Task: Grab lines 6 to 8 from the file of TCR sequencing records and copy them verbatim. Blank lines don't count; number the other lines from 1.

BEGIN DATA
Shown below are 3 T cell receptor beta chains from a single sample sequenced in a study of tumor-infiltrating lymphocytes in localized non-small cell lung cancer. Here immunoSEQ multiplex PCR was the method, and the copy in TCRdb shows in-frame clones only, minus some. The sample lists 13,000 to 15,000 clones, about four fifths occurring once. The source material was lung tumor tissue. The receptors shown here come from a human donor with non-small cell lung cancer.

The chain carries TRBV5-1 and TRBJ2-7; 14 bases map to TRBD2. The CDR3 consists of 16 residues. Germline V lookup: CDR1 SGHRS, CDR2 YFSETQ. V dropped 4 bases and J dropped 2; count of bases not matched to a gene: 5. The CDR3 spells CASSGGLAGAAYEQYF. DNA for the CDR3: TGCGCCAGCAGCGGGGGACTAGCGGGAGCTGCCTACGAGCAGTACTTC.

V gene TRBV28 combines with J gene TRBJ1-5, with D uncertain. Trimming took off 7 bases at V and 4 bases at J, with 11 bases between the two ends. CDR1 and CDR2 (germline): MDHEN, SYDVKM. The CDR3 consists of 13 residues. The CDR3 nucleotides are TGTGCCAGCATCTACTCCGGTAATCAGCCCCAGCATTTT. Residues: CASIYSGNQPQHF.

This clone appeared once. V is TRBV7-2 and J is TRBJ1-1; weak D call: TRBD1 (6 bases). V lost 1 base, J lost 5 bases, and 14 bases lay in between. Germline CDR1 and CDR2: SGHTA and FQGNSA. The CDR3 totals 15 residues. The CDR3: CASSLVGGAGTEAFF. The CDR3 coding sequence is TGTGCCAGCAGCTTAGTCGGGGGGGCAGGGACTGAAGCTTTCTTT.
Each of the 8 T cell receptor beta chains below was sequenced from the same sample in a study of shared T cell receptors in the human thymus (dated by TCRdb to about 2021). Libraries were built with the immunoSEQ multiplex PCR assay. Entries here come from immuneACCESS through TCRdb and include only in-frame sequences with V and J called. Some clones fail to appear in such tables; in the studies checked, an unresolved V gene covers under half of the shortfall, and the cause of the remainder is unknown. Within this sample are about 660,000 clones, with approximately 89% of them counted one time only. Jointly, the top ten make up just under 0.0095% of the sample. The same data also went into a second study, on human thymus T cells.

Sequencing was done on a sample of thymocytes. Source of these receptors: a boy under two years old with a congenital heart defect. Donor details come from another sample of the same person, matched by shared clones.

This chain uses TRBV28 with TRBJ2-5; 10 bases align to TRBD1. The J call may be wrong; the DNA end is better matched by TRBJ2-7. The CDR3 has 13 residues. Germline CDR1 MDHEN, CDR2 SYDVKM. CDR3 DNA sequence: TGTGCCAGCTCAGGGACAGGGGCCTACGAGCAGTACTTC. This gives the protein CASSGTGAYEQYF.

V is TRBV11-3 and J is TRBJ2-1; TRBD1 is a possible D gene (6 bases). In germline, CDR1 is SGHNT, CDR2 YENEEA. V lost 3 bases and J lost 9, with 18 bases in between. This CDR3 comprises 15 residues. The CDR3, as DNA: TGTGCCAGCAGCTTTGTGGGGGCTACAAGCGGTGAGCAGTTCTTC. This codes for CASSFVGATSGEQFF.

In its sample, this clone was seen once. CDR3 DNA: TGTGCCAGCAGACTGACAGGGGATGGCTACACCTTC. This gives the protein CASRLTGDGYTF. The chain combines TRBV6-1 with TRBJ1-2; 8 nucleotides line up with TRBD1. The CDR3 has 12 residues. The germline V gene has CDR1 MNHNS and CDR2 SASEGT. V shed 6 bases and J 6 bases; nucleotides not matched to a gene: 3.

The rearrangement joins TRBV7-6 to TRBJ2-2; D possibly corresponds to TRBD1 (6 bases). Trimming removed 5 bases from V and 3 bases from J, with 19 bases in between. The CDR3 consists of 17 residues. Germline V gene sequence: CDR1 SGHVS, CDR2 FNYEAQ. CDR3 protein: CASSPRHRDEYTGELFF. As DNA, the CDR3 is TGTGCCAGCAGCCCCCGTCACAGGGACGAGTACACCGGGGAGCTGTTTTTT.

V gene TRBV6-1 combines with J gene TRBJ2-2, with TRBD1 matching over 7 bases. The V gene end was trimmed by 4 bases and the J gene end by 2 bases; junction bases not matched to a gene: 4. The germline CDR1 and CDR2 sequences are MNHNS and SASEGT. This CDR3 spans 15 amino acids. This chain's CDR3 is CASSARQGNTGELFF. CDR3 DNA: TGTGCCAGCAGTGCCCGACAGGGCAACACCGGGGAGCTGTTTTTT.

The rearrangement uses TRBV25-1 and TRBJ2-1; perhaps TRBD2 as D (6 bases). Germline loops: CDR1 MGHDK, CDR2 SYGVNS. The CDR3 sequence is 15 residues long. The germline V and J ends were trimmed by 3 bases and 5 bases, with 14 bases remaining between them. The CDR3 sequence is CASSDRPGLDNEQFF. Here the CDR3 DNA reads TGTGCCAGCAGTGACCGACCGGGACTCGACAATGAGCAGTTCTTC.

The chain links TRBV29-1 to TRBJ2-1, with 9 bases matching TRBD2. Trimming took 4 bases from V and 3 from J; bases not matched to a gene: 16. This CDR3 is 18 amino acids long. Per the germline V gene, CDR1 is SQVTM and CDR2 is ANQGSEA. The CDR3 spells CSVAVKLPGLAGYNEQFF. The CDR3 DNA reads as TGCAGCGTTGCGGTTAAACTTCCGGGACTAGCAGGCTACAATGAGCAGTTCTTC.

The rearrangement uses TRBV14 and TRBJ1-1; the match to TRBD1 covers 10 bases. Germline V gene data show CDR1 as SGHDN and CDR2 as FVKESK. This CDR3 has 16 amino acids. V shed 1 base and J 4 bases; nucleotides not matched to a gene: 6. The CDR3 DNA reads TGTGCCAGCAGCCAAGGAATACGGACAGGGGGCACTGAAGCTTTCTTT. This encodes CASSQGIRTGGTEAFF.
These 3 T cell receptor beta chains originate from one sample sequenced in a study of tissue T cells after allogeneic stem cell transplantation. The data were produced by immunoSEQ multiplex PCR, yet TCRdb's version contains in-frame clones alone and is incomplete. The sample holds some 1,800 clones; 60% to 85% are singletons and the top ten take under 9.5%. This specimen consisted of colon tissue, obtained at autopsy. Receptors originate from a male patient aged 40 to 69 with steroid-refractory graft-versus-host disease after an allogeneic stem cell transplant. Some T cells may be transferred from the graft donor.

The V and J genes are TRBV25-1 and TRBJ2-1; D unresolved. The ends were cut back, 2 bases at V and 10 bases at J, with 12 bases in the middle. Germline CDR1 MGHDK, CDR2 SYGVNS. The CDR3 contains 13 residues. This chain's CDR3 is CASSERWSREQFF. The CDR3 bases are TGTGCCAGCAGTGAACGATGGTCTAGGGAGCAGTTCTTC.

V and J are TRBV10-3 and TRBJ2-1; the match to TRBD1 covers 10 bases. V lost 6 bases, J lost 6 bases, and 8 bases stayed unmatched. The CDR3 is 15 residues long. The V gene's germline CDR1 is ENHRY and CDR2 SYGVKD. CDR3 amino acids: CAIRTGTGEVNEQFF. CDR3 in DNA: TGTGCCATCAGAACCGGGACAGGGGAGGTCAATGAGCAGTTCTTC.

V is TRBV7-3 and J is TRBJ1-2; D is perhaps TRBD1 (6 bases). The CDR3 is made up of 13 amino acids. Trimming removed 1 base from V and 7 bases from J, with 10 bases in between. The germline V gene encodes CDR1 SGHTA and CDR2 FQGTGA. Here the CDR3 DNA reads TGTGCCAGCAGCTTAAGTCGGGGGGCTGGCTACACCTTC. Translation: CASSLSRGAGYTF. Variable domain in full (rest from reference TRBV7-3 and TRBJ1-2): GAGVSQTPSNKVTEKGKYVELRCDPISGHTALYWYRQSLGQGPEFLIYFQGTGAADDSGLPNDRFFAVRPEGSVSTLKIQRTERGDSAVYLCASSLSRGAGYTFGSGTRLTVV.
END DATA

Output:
Sequencing was done on a sample of thymocytes. Source of these receptors: a boy under two years old with a congenital heart defect. Donor details come from another sample of the same person, matched by shared clones.

This chain uses TRBV28 with TRBJ2-5; 10 bases align to TRBD1. The J call may be wrong; the DNA end is better matched by TRBJ2-7. The CDR3 has 13 residues. Germline CDR1 MDHEN, CDR2 SYDVKM. CDR3 DNA sequence: TGTGCCAGCTCAGGGACAGGGGCCTACGAGCAGTACTTC. This gives the protein CASSGTGAYEQYF.

V is TRBV11-3 and J is TRBJ2-1; TRBD1 is a possible D gene (6 bases). In germline, CDR1 is SGHNT, CDR2 YENEEA. V lost 3 bases and J lost 9, with 18 bases in between. This CDR3 comprises 15 residues. The CDR3, as DNA: TGTGCCAGCAGCTTTGTGGGGGCTACAAGCGGTGAGCAGTTCTTC. This codes for CASSFVGATSGEQFF.